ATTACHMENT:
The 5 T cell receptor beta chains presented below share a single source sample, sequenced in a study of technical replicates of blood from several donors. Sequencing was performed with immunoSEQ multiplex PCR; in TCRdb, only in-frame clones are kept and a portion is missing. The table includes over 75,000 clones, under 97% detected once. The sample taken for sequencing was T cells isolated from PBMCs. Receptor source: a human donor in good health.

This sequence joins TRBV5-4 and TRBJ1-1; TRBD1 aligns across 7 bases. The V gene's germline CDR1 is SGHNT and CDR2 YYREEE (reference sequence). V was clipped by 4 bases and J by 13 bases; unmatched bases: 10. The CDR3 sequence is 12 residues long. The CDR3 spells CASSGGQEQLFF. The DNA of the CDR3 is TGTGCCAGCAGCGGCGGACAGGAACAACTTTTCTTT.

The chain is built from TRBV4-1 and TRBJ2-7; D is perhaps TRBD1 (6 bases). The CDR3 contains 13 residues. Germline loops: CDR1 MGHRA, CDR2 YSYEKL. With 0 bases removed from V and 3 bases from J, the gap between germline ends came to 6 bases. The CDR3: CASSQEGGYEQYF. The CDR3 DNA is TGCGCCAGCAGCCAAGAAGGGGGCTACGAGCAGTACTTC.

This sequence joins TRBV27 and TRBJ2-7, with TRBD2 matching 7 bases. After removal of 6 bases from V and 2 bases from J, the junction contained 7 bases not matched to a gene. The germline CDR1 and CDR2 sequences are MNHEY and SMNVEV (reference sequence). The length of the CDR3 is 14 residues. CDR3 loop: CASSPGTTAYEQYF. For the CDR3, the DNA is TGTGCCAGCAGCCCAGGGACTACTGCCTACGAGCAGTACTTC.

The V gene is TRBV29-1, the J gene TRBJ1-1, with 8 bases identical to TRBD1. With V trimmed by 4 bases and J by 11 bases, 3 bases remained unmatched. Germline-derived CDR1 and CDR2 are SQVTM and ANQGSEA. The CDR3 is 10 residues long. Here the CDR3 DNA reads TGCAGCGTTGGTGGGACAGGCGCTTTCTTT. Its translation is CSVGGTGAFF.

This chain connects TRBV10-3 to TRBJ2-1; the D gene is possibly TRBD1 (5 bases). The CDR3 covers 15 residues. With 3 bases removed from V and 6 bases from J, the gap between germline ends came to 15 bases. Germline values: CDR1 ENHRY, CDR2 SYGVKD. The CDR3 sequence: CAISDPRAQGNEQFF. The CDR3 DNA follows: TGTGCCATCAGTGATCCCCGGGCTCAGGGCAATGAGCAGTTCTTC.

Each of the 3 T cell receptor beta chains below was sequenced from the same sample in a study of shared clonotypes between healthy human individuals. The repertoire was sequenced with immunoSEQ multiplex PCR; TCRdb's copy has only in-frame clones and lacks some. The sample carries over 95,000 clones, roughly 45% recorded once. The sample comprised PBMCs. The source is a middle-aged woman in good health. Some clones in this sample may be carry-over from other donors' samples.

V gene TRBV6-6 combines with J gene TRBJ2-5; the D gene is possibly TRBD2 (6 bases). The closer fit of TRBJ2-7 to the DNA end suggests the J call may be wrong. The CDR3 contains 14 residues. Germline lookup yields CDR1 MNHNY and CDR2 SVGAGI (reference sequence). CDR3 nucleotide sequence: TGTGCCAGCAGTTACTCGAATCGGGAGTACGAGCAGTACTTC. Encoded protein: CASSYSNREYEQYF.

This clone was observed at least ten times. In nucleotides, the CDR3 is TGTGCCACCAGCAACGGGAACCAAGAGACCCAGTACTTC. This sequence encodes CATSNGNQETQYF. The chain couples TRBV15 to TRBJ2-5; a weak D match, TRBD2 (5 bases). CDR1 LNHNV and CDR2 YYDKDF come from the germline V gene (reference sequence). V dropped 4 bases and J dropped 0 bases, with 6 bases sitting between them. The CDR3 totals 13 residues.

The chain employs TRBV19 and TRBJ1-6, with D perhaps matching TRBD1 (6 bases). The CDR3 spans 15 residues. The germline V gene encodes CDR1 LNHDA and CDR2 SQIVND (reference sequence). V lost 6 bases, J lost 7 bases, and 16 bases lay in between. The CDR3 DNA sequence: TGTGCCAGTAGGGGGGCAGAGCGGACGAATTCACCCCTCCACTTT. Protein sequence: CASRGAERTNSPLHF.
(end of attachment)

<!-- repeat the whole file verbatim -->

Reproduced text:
The 5 T cell receptor beta chains presented below share a single source sample, sequenced in a study of technical replicates of blood from several donors. Sequencing was performed with immunoSEQ multiplex PCR; in TCRdb, only in-frame clones are kept and a portion is missing. The table includes over 75,000 clones, under 97% detected once. The sample taken for sequencing was T cells isolated from PBMCs. Receptor source: a human donor in good health.

This sequence joins TRBV5-4 and TRBJ1-1; TRBD1 aligns across 7 bases. The V gene's germline CDR1 is SGHNT and CDR2 YYREEE (reference sequence). V was clipped by 4 bases and J by 13 bases; unmatched bases: 10. The CDR3 sequence is 12 residues long. The CDR3 spells CASSGGQEQLFF. The DNA of the CDR3 is TGTGCCAGCAGCGGCGGACAGGAACAACTTTTCTTT.

The chain is built from TRBV4-1 and TRBJ2-7; D is perhaps TRBD1 (6 bases). The CDR3 contains 13 residues. Germline loops: CDR1 MGHRA, CDR2 YSYEKL. With 0 bases removed from V and 3 bases from J, the gap between germline ends came to 6 bases. The CDR3: CASSQEGGYEQYF. The CDR3 DNA is TGCGCCAGCAGCCAAGAAGGGGGCTACGAGCAGTACTTC.

This sequence joins TRBV27 and TRBJ2-7, with TRBD2 matching 7 bases. After removal of 6 bases from V and 2 bases from J, the junction contained 7 bases not matched to a gene. The germline CDR1 and CDR2 sequences are MNHEY and SMNVEV (reference sequence). The length of the CDR3 is 14 residues. CDR3 loop: CASSPGTTAYEQYF. For the CDR3, the DNA is TGTGCCAGCAGCCCAGGGACTACTGCCTACGAGCAGTACTTC.

The V gene is TRBV29-1, the J gene TRBJ1-1, with 8 bases identical to TRBD1. With V trimmed by 4 bases and J by 11 bases, 3 bases remained unmatched. Germline-derived CDR1 and CDR2 are SQVTM and ANQGSEA. The CDR3 is 10 residues long. Here the CDR3 DNA reads TGCAGCGTTGGTGGGACAGGCGCTTTCTTT. Its translation is CSVGGTGAFF.

This chain connects TRBV10-3 to TRBJ2-1; the D gene is possibly TRBD1 (5 bases). The CDR3 covers 15 residues. With 3 bases removed from V and 6 bases from J, the gap between germline ends came to 15 bases. Germline values: CDR1 ENHRY, CDR2 SYGVKD. The CDR3 sequence: CAISDPRAQGNEQFF. The CDR3 DNA follows: TGTGCCATCAGTGATCCCCGGGCTCAGGGCAATGAGCAGTTCTTC.

Each of the 3 T cell receptor beta chains below was sequenced from the same sample in a study of shared clonotypes between healthy human individuals. The repertoire was sequenced with immunoSEQ multiplex PCR; TCRdb's copy has only in-frame clones and lacks some. The sample carries over 95,000 clones, roughly 45% recorded once. The sample comprised PBMCs. The source is a middle-aged woman in good health. Some clones in this sample may be carry-over from other donors' samples.

V gene TRBV6-6 combines with J gene TRBJ2-5; the D gene is possibly TRBD2 (6 bases). The closer fit of TRBJ2-7 to the DNA end suggests the J call may be wrong. The CDR3 contains 14 residues. Germline lookup yields CDR1 MNHNY and CDR2 SVGAGI (reference sequence). CDR3 nucleotide sequence: TGTGCCAGCAGTTACTCGAATCGGGAGTACGAGCAGTACTTC. Encoded protein: CASSYSNREYEQYF.

This clone was observed at least ten times. In nucleotides, the CDR3 is TGTGCCACCAGCAACGGGAACCAAGAGACCCAGTACTTC. This sequence encodes CATSNGNQETQYF. The chain couples TRBV15 to TRBJ2-5; a weak D match, TRBD2 (5 bases). CDR1 LNHNV and CDR2 YYDKDF come from the germline V gene (reference sequence). V dropped 4 bases and J dropped 0 bases, with 6 bases sitting between them. The CDR3 totals 13 residues.

The chain employs TRBV19 and TRBJ1-6, with D perhaps matching TRBD1 (6 bases). The CDR3 spans 15 residues. The germline V gene encodes CDR1 LNHDA and CDR2 SQIVND (reference sequence). V lost 6 bases, J lost 7 bases, and 16 bases lay in between. The CDR3 DNA sequence: TGTGCCAGTAGGGGGGCAGAGCGGACGAATTCACCCCTCCACTTT. Protein sequence: CASRGAERTNSPLHF.